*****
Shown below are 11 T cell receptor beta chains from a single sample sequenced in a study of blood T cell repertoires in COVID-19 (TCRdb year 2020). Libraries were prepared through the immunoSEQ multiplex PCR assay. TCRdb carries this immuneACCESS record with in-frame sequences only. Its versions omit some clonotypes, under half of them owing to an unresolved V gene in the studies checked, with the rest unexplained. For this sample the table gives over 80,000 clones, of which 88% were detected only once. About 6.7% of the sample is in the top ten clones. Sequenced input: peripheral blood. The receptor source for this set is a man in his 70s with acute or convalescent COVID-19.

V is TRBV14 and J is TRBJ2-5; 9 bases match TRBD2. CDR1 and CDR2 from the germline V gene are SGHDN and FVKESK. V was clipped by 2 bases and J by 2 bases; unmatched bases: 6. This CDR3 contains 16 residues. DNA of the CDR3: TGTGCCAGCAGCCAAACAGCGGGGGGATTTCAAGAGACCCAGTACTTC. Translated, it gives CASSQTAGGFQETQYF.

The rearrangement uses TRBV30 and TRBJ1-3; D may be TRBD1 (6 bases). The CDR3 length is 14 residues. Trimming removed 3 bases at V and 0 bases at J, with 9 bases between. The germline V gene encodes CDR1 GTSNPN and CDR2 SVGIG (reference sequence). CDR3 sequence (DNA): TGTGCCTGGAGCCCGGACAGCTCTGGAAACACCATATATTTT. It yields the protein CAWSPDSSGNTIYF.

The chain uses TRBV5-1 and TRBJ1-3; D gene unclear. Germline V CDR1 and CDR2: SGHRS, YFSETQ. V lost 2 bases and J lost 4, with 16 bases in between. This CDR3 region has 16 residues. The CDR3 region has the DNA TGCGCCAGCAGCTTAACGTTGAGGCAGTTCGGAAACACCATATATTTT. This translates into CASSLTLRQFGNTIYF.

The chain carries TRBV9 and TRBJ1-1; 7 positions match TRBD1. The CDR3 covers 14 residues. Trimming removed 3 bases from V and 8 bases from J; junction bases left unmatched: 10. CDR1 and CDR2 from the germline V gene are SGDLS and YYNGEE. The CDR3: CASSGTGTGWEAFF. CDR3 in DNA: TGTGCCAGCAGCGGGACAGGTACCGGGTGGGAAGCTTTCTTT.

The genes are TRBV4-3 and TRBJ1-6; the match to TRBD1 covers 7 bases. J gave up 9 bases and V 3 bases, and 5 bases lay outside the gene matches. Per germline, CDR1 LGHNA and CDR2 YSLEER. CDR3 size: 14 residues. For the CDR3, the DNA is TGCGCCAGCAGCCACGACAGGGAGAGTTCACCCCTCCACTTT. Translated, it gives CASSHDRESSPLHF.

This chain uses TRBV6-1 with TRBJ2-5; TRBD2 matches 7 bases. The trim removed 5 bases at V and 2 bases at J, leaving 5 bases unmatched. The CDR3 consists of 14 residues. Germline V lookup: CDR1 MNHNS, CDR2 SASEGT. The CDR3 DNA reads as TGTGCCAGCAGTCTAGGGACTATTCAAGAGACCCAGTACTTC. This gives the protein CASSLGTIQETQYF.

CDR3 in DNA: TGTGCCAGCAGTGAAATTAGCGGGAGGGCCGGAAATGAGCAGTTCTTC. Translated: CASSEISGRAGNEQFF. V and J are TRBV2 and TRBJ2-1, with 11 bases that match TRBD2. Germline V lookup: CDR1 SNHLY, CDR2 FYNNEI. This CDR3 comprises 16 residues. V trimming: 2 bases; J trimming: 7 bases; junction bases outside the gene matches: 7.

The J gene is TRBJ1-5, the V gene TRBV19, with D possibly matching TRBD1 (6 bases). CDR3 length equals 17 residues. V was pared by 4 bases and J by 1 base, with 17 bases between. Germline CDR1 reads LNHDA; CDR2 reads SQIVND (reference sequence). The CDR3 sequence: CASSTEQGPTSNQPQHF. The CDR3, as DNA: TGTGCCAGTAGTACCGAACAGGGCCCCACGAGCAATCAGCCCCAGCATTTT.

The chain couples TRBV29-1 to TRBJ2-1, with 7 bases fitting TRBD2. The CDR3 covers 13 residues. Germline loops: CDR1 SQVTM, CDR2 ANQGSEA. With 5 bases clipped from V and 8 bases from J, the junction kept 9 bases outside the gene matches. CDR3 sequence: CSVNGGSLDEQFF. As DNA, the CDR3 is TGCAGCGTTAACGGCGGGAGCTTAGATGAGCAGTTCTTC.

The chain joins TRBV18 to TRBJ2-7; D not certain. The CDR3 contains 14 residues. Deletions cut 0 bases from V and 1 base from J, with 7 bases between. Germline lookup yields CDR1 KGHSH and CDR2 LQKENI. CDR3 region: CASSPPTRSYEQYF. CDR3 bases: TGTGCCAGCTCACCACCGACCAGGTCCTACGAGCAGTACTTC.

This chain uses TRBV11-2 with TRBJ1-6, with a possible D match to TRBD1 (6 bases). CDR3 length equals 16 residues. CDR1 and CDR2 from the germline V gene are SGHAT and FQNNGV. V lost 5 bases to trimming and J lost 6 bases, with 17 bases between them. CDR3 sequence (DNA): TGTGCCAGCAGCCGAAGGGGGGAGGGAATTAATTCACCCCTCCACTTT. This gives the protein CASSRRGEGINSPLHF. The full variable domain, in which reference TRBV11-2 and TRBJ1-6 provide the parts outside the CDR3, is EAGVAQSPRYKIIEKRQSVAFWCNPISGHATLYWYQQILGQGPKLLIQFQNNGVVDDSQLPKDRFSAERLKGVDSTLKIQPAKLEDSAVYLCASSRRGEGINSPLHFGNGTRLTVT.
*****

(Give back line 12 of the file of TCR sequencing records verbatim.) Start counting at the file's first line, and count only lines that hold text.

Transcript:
This chain uses TRBV11-2 with TRBJ1-6, with a possible D match to TRBD1 (6 bases). CDR3 length equals 16 residues. CDR1 and CDR2 from the germline V gene are SGHAT and FQNNGV. V lost 5 bases to trimming and J lost 6 bases, with 17 bases between them. CDR3 sequence (DNA): TGTGCCAGCAGCCGAAGGGGGGAGGGAATTAATTCACCCCTCCACTTT. This gives the protein CASSRRGEGINSPLHF. The full variable domain, in which reference TRBV11-2 and TRBJ1-6 provide the parts outside the CDR3, is EAGVAQSPRYKIIEKRQSVAFWCNPISGHATLYWYQQILGQGPKLLIQFQNNGVVDDSQLPKDRFSAERLKGVDSTLKIQPAKLEDSAVYLCASSRRGEGINSPLHFGNGTRLTVT.